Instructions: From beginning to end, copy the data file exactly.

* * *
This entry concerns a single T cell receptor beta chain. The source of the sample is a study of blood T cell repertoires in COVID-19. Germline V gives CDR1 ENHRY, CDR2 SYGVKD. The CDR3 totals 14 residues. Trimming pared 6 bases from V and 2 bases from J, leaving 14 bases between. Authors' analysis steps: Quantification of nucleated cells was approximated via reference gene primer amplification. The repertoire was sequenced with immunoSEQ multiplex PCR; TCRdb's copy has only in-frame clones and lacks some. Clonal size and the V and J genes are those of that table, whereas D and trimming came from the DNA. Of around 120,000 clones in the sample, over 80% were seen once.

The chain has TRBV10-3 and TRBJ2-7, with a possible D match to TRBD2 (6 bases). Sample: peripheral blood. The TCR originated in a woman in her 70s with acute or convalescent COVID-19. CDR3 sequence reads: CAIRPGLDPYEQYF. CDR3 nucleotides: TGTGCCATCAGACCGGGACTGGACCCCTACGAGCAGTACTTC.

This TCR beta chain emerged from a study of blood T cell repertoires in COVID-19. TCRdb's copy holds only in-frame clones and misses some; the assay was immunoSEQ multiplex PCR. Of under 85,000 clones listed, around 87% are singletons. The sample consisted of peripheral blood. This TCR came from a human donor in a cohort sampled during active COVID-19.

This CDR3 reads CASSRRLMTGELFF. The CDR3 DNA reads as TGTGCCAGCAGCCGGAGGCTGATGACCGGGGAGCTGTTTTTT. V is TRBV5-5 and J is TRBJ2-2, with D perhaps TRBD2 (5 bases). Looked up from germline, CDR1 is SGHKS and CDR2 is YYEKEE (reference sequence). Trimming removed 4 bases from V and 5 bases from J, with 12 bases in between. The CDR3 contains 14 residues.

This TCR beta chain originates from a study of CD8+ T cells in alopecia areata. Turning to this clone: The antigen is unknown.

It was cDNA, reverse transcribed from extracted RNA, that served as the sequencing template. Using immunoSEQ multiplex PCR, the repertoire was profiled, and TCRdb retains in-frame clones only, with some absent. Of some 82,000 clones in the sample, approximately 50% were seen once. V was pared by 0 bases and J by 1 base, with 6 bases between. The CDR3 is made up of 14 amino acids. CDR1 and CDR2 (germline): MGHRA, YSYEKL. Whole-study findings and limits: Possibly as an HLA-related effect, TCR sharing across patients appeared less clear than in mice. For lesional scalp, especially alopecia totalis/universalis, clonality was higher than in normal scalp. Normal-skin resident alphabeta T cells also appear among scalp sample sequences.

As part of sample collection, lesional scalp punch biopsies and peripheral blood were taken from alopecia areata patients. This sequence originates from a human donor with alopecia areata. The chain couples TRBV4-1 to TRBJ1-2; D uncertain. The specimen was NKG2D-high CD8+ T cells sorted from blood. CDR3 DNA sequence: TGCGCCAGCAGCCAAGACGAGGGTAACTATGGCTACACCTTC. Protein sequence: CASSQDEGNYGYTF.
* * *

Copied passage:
This entry concerns a single T cell receptor beta chain. The source of the sample is a study of blood T cell repertoires in COVID-19. Germline V gives CDR1 ENHRY, CDR2 SYGVKD. The CDR3 totals 14 residues. Trimming pared 6 bases from V and 2 bases from J, leaving 14 bases between. Authors' analysis steps: Quantification of nucleated cells was approximated via reference gene primer amplification. The repertoire was sequenced with immunoSEQ multiplex PCR; TCRdb's copy has only in-frame clones and lacks some. Clonal size and the V and J genes are those of that table, whereas D and trimming came from the DNA. Of around 120,000 clones in the sample, over 80% were seen once.

The chain has TRBV10-3 and TRBJ2-7, with a possible D match to TRBD2 (6 bases). Sample: peripheral blood. The TCR originated in a woman in her 70s with acute or convalescent COVID-19. CDR3 sequence reads: CAIRPGLDPYEQYF. CDR3 nucleotides: TGTGCCATCAGACCGGGACTGGACCCCTACGAGCAGTACTTC.

This TCR beta chain emerged from a study of blood T cell repertoires in COVID-19. TCRdb's copy holds only in-frame clones and misses some; the assay was immunoSEQ multiplex PCR. Of under 85,000 clones listed, around 87% are singletons. The sample consisted of peripheral blood. This TCR came from a human donor in a cohort sampled during active COVID-19.

This CDR3 reads CASSRRLMTGELFF. The CDR3 DNA reads as TGTGCCAGCAGCCGGAGGCTGATGACCGGGGAGCTGTTTTTT. V is TRBV5-5 and J is TRBJ2-2, with D perhaps TRBD2 (5 bases). Looked up from germline, CDR1 is SGHKS and CDR2 is YYEKEE (reference sequence). Trimming removed 4 bases from V and 5 bases from J, with 12 bases in between. The CDR3 contains 14 residues.

This TCR beta chain originates from a study of CD8+ T cells in alopecia areata. Turning to this clone: The antigen is unknown.

It was cDNA, reverse transcribed from extracted RNA, that served as the sequencing template. Using immunoSEQ multiplex PCR, the repertoire was profiled, and TCRdb retains in-frame clones only, with some absent. Of some 82,000 clones in the sample, approximately 50% were seen once. V was pared by 0 bases and J by 1 base, with 6 bases between. The CDR3 is made up of 14 amino acids. CDR1 and CDR2 (germline): MGHRA, YSYEKL. Whole-study findings and limits: Possibly as an HLA-related effect, TCR sharing across patients appeared less clear than in mice. For lesional scalp, especially alopecia totalis/universalis, clonality was higher than in normal scalp. Normal-skin resident alphabeta T cells also appear among scalp sample sequences.

As part of sample collection, lesional scalp punch biopsies and peripheral blood were taken from alopecia areata patients. This sequence originates from a human donor with alopecia areata. The chain couples TRBV4-1 to TRBJ1-2; D uncertain. The specimen was NKG2D-high CD8+ T cells sorted from blood. CDR3 DNA sequence: TGCGCCAGCAGCCAAGACGAGGGTAACTATGGCTACACCTTC. Protein sequence: CASSQDEGNYGYTF.